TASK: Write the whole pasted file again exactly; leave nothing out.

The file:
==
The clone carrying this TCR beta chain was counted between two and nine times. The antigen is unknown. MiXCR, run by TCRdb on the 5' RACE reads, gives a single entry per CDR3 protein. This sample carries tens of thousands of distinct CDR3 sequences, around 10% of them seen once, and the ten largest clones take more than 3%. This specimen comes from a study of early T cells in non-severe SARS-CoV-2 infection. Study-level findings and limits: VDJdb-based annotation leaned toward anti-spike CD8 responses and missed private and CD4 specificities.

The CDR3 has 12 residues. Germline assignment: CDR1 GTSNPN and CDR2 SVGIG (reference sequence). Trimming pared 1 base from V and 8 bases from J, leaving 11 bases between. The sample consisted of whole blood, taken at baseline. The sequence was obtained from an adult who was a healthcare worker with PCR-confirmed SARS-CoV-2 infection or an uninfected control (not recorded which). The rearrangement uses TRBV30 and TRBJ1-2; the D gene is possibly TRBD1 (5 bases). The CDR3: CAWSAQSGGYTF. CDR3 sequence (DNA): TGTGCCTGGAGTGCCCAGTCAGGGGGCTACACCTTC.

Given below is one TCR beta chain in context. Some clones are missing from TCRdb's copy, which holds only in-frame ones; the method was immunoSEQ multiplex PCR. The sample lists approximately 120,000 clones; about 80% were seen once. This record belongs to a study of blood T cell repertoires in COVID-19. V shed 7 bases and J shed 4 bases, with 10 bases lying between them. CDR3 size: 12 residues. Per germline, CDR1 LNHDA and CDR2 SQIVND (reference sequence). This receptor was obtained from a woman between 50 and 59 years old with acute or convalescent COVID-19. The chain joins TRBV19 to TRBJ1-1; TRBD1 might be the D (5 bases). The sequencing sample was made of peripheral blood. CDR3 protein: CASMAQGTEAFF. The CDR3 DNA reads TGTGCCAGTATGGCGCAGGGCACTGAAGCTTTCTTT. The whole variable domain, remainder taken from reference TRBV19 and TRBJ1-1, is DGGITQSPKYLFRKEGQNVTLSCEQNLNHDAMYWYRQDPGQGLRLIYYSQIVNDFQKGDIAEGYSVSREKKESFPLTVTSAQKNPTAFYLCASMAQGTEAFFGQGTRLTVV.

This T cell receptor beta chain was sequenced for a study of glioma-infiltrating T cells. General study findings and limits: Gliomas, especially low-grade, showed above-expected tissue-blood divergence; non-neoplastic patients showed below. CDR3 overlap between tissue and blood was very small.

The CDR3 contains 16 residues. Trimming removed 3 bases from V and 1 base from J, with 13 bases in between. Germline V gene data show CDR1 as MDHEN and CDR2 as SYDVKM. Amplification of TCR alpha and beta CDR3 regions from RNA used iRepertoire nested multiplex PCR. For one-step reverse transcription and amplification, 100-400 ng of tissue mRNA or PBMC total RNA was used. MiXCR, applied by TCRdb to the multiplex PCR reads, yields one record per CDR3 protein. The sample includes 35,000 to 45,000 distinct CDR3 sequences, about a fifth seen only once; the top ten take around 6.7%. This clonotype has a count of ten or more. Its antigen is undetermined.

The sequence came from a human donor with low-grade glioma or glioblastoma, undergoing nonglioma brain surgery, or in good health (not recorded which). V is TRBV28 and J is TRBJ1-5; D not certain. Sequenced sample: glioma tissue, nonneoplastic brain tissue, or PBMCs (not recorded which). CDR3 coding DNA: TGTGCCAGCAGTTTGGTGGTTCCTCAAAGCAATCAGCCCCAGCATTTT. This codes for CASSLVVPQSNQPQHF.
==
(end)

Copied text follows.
The clone carrying this TCR beta chain was counted between two and nine times. The antigen is unknown. MiXCR, run by TCRdb on the 5' RACE reads, gives a single entry per CDR3 protein. This sample carries tens of thousands of distinct CDR3 sequences, around 10% of them seen once, and the ten largest clones take more than 3%. This specimen comes from a study of early T cells in non-severe SARS-CoV-2 infection. Study-level findings and limits: VDJdb-based annotation leaned toward anti-spike CD8 responses and missed private and CD4 specificities.

The CDR3 has 12 residues. Germline assignment: CDR1 GTSNPN and CDR2 SVGIG (reference sequence). Trimming pared 1 base from V and 8 bases from J, leaving 11 bases between. The sample consisted of whole blood, taken at baseline. The sequence was obtained from an adult who was a healthcare worker with PCR-confirmed SARS-CoV-2 infection or an uninfected control (not recorded which). The rearrangement uses TRBV30 and TRBJ1-2; the D gene is possibly TRBD1 (5 bases). The CDR3: CAWSAQSGGYTF. CDR3 sequence (DNA): TGTGCCTGGAGTGCCCAGTCAGGGGGCTACACCTTC.

Given below is one TCR beta chain in context. Some clones are missing from TCRdb's copy, which holds only in-frame ones; the method was immunoSEQ multiplex PCR. The sample lists approximately 120,000 clones; about 80% were seen once. This record belongs to a study of blood T cell repertoires in COVID-19. V shed 7 bases and J shed 4 bases, with 10 bases lying between them. CDR3 size: 12 residues. Per germline, CDR1 LNHDA and CDR2 SQIVND (reference sequence). This receptor was obtained from a woman between 50 and 59 years old with acute or convalescent COVID-19. The chain joins TRBV19 to TRBJ1-1; TRBD1 might be the D (5 bases). The sequencing sample was made of peripheral blood. CDR3 protein: CASMAQGTEAFF. The CDR3 DNA reads TGTGCCAGTATGGCGCAGGGCACTGAAGCTTTCTTT. The whole variable domain, remainder taken from reference TRBV19 and TRBJ1-1, is DGGITQSPKYLFRKEGQNVTLSCEQNLNHDAMYWYRQDPGQGLRLIYYSQIVNDFQKGDIAEGYSVSREKKESFPLTVTSAQKNPTAFYLCASMAQGTEAFFGQGTRLTVV.

This T cell receptor beta chain was sequenced for a study of glioma-infiltrating T cells. General study findings and limits: Gliomas, especially low-grade, showed above-expected tissue-blood divergence; non-neoplastic patients showed below. CDR3 overlap between tissue and blood was very small.

The CDR3 contains 16 residues. Trimming removed 3 bases from V and 1 base from J, with 13 bases in between. Germline V gene data show CDR1 as MDHEN and CDR2 as SYDVKM. Amplification of TCR alpha and beta CDR3 regions from RNA used iRepertoire nested multiplex PCR. For one-step reverse transcription and amplification, 100-400 ng of tissue mRNA or PBMC total RNA was used. MiXCR, applied by TCRdb to the multiplex PCR reads, yields one record per CDR3 protein. The sample includes 35,000 to 45,000 distinct CDR3 sequences, about a fifth seen only once; the top ten take around 6.7%. This clonotype has a count of ten or more. Its antigen is undetermined.

The sequence came from a human donor with low-grade glioma or glioblastoma, undergoing nonglioma brain surgery, or in good health (not recorded which). V is TRBV28 and J is TRBJ1-5; D not certain. Sequenced sample: glioma tissue, nonneoplastic brain tissue, or PBMCs (not recorded which). CDR3 coding DNA: TGTGCCAGCAGTTTGGTGGTTCCTCAAAGCAATCAGCCCCAGCATTTT. This codes for CASSLVVPQSNQPQHF.